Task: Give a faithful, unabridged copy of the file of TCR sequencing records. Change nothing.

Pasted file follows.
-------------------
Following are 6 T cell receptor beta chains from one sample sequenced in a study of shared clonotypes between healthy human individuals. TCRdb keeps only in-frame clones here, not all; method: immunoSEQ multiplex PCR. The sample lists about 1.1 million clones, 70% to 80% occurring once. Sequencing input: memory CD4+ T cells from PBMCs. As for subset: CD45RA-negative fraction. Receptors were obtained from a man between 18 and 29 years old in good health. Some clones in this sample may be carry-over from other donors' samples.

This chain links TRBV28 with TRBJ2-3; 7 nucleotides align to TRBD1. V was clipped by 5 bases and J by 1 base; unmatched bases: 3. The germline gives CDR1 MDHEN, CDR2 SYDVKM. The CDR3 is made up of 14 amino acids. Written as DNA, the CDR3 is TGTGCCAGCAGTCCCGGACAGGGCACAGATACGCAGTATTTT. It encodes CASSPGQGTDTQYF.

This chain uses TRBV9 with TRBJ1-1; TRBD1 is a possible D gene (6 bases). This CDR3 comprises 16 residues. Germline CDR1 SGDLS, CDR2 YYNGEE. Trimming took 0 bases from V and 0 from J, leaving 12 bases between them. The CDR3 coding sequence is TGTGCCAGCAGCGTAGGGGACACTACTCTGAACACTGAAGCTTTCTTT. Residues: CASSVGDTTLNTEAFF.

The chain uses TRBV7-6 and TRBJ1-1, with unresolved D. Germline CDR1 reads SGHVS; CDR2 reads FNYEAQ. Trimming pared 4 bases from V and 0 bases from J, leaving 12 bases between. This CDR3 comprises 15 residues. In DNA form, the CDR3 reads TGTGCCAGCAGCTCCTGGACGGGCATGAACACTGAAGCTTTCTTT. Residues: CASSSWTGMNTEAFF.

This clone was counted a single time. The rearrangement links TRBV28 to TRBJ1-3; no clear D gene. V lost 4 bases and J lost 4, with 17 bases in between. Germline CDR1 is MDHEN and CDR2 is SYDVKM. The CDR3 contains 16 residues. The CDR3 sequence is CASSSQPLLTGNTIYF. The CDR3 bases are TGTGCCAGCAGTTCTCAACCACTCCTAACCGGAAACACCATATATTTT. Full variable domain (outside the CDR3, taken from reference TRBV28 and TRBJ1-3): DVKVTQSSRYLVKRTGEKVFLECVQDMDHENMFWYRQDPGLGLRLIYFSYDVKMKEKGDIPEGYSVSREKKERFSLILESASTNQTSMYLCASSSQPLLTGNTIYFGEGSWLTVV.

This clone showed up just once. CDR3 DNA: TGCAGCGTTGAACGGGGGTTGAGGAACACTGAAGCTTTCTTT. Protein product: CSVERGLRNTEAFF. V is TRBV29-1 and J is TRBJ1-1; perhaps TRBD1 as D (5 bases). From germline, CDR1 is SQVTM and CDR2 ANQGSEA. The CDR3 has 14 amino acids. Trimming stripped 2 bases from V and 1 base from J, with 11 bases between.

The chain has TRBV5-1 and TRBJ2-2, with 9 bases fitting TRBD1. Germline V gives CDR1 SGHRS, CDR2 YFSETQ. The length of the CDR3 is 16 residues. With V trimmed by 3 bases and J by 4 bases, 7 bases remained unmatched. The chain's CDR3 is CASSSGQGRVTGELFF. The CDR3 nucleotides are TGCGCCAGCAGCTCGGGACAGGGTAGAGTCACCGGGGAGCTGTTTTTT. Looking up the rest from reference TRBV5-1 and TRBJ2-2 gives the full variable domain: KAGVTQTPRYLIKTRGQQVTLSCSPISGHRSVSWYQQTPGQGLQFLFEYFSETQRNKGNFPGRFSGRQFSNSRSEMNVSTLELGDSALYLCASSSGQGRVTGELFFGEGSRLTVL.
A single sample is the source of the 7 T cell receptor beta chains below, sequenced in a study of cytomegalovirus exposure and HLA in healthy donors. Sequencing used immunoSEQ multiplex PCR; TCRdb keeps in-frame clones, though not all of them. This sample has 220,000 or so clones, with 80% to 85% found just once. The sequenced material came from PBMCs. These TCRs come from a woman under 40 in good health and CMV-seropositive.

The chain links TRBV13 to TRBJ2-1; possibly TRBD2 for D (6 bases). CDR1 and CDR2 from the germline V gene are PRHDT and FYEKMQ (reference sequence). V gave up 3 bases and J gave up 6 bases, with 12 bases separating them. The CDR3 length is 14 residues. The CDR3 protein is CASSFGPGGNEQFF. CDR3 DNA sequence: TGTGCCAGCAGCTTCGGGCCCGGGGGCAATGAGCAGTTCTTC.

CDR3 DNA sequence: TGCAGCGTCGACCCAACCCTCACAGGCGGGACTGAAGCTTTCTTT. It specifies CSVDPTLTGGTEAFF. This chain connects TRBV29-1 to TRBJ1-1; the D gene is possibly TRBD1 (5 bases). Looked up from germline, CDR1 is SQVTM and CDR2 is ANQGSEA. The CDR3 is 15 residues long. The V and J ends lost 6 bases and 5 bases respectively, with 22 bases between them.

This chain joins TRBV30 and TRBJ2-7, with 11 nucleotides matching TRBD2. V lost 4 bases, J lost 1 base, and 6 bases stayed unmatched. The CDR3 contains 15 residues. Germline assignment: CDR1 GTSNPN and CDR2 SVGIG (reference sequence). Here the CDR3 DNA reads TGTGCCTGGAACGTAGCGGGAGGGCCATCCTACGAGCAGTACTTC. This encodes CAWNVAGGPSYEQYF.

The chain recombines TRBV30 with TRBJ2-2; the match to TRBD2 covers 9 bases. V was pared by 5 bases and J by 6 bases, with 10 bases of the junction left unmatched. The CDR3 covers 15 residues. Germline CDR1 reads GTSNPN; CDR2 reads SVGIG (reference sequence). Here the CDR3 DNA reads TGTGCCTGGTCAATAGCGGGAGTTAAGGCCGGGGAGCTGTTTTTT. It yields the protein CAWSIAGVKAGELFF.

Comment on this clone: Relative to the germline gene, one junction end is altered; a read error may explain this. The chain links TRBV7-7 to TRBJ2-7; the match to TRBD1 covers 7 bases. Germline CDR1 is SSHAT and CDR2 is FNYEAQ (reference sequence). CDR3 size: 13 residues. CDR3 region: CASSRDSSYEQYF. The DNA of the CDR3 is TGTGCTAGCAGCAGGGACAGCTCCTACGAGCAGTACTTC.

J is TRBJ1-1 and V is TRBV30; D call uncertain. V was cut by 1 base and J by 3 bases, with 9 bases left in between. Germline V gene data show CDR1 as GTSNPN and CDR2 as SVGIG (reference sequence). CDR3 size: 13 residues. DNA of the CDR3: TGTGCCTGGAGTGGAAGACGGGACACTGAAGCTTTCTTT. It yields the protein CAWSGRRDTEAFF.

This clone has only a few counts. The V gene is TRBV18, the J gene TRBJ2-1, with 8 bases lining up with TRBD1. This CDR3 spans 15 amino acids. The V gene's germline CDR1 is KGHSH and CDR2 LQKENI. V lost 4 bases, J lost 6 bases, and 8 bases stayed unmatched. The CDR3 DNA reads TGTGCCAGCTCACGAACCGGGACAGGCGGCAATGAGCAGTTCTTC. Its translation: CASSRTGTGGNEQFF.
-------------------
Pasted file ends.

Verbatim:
Following are 6 T cell receptor beta chains from one sample sequenced in a study of shared clonotypes between healthy human individuals. TCRdb keeps only in-frame clones here, not all; method: immunoSEQ multiplex PCR. The sample lists about 1.1 million clones, 70% to 80% occurring once. Sequencing input: memory CD4+ T cells from PBMCs. As for subset: CD45RA-negative fraction. Receptors were obtained from a man between 18 and 29 years old in good health. Some clones in this sample may be carry-over from other donors' samples.

This chain links TRBV28 with TRBJ2-3; 7 nucleotides align to TRBD1. V was clipped by 5 bases and J by 1 base; unmatched bases: 3. The germline gives CDR1 MDHEN, CDR2 SYDVKM. The CDR3 is made up of 14 amino acids. Written as DNA, the CDR3 is TGTGCCAGCAGTCCCGGACAGGGCACAGATACGCAGTATTTT. It encodes CASSPGQGTDTQYF.

This chain uses TRBV9 with TRBJ1-1; TRBD1 is a possible D gene (6 bases). This CDR3 comprises 16 residues. Germline CDR1 SGDLS, CDR2 YYNGEE. Trimming took 0 bases from V and 0 from J, leaving 12 bases between them. The CDR3 coding sequence is TGTGCCAGCAGCGTAGGGGACACTACTCTGAACACTGAAGCTTTCTTT. Residues: CASSVGDTTLNTEAFF.

The chain uses TRBV7-6 and TRBJ1-1, with unresolved D. Germline CDR1 reads SGHVS; CDR2 reads FNYEAQ. Trimming pared 4 bases from V and 0 bases from J, leaving 12 bases between. This CDR3 comprises 15 residues. In DNA form, the CDR3 reads TGTGCCAGCAGCTCCTGGACGGGCATGAACACTGAAGCTTTCTTT. Residues: CASSSWTGMNTEAFF.

This clone was counted a single time. The rearrangement links TRBV28 to TRBJ1-3; no clear D gene. V lost 4 bases and J lost 4, with 17 bases in between. Germline CDR1 is MDHEN and CDR2 is SYDVKM. The CDR3 contains 16 residues. The CDR3 sequence is CASSSQPLLTGNTIYF. The CDR3 bases are TGTGCCAGCAGTTCTCAACCACTCCTAACCGGAAACACCATATATTTT. Full variable domain (outside the CDR3, taken from reference TRBV28 and TRBJ1-3): DVKVTQSSRYLVKRTGEKVFLECVQDMDHENMFWYRQDPGLGLRLIYFSYDVKMKEKGDIPEGYSVSREKKERFSLILESASTNQTSMYLCASSSQPLLTGNTIYFGEGSWLTVV.

This clone showed up just once. CDR3 DNA: TGCAGCGTTGAACGGGGGTTGAGGAACACTGAAGCTTTCTTT. Protein product: CSVERGLRNTEAFF. V is TRBV29-1 and J is TRBJ1-1; perhaps TRBD1 as D (5 bases). From germline, CDR1 is SQVTM and CDR2 ANQGSEA. The CDR3 has 14 amino acids. Trimming stripped 2 bases from V and 1 base from J, with 11 bases between.

The chain has TRBV5-1 and TRBJ2-2, with 9 bases fitting TRBD1. Germline V gives CDR1 SGHRS, CDR2 YFSETQ. The length of the CDR3 is 16 residues. With V trimmed by 3 bases and J by 4 bases, 7 bases remained unmatched. The chain's CDR3 is CASSSGQGRVTGELFF. The CDR3 nucleotides are TGCGCCAGCAGCTCGGGACAGGGTAGAGTCACCGGGGAGCTGTTTTTT. Looking up the rest from reference TRBV5-1 and TRBJ2-2 gives the full variable domain: KAGVTQTPRYLIKTRGQQVTLSCSPISGHRSVSWYQQTPGQGLQFLFEYFSETQRNKGNFPGRFSGRQFSNSRSEMNVSTLELGDSALYLCASSSGQGRVTGELFFGEGSRLTVL.
A single sample is the source of the 7 T cell receptor beta chains below, sequenced in a study of cytomegalovirus exposure and HLA in healthy donors. Sequencing used immunoSEQ multiplex PCR; TCRdb keeps in-frame clones, though not all of them. This sample has 220,000 or so clones, with 80% to 85% found just once. The sequenced material came from PBMCs. These TCRs come from a woman under 40 in good health and CMV-seropositive.

The chain links TRBV13 to TRBJ2-1; possibly TRBD2 for D (6 bases). CDR1 and CDR2 from the germline V gene are PRHDT and FYEKMQ (reference sequence). V gave up 3 bases and J gave up 6 bases, with 12 bases separating them. The CDR3 length is 14 residues. The CDR3 protein is CASSFGPGGNEQFF. CDR3 DNA sequence: TGTGCCAGCAGCTTCGGGCCCGGGGGCAATGAGCAGTTCTTC.

CDR3 DNA sequence: TGCAGCGTCGACCCAACCCTCACAGGCGGGACTGAAGCTTTCTTT. It specifies CSVDPTLTGGTEAFF. This chain connects TRBV29-1 to TRBJ1-1; the D gene is possibly TRBD1 (5 bases). Looked up from germline, CDR1 is SQVTM and CDR2 is ANQGSEA. The CDR3 is 15 residues long. The V and J ends lost 6 bases and 5 bases respectively, with 22 bases between them.

This chain joins TRBV30 and TRBJ2-7, with 11 nucleotides matching TRBD2. V lost 4 bases, J lost 1 base, and 6 bases stayed unmatched. The CDR3 contains 15 residues. Germline assignment: CDR1 GTSNPN and CDR2 SVGIG (reference sequence). Here the CDR3 DNA reads TGTGCCTGGAACGTAGCGGGAGGGCCATCCTACGAGCAGTACTTC. This encodes CAWNVAGGPSYEQYF.

The chain recombines TRBV30 with TRBJ2-2; the match to TRBD2 covers 9 bases. V was pared by 5 bases and J by 6 bases, with 10 bases of the junction left unmatched. The CDR3 covers 15 residues. Germline CDR1 reads GTSNPN; CDR2 reads SVGIG (reference sequence). Here the CDR3 DNA reads TGTGCCTGGTCAATAGCGGGAGTTAAGGCCGGGGAGCTGTTTTTT. It yields the protein CAWSIAGVKAGELFF.

Comment on this clone: Relative to the germline gene, one junction end is altered; a read error may explain this. The chain links TRBV7-7 to TRBJ2-7; the match to TRBD1 covers 7 bases. Germline CDR1 is SSHAT and CDR2 is FNYEAQ (reference sequence). CDR3 size: 13 residues. CDR3 region: CASSRDSSYEQYF. The DNA of the CDR3 is TGTGCTAGCAGCAGGGACAGCTCCTACGAGCAGTACTTC.

J is TRBJ1-1 and V is TRBV30; D call uncertain. V was cut by 1 base and J by 3 bases, with 9 bases left in between. Germline V gene data show CDR1 as GTSNPN and CDR2 as SVGIG (reference sequence). CDR3 size: 13 residues. DNA of the CDR3: TGTGCCTGGAGTGGAAGACGGGACACTGAAGCTTTCTTT. It yields the protein CAWSGRRDTEAFF.

This clone has only a few counts. The V gene is TRBV18, the J gene TRBJ2-1, with 8 bases lining up with TRBD1. This CDR3 spans 15 amino acids. The V gene's germline CDR1 is KGHSH and CDR2 LQKENI. V lost 4 bases, J lost 6 bases, and 8 bases stayed unmatched. The CDR3 DNA reads TGTGCCAGCTCACGAACCGGGACAGGCGGCAATGAGCAGTTCTTC. Its translation: CASSRTGTGGNEQFF.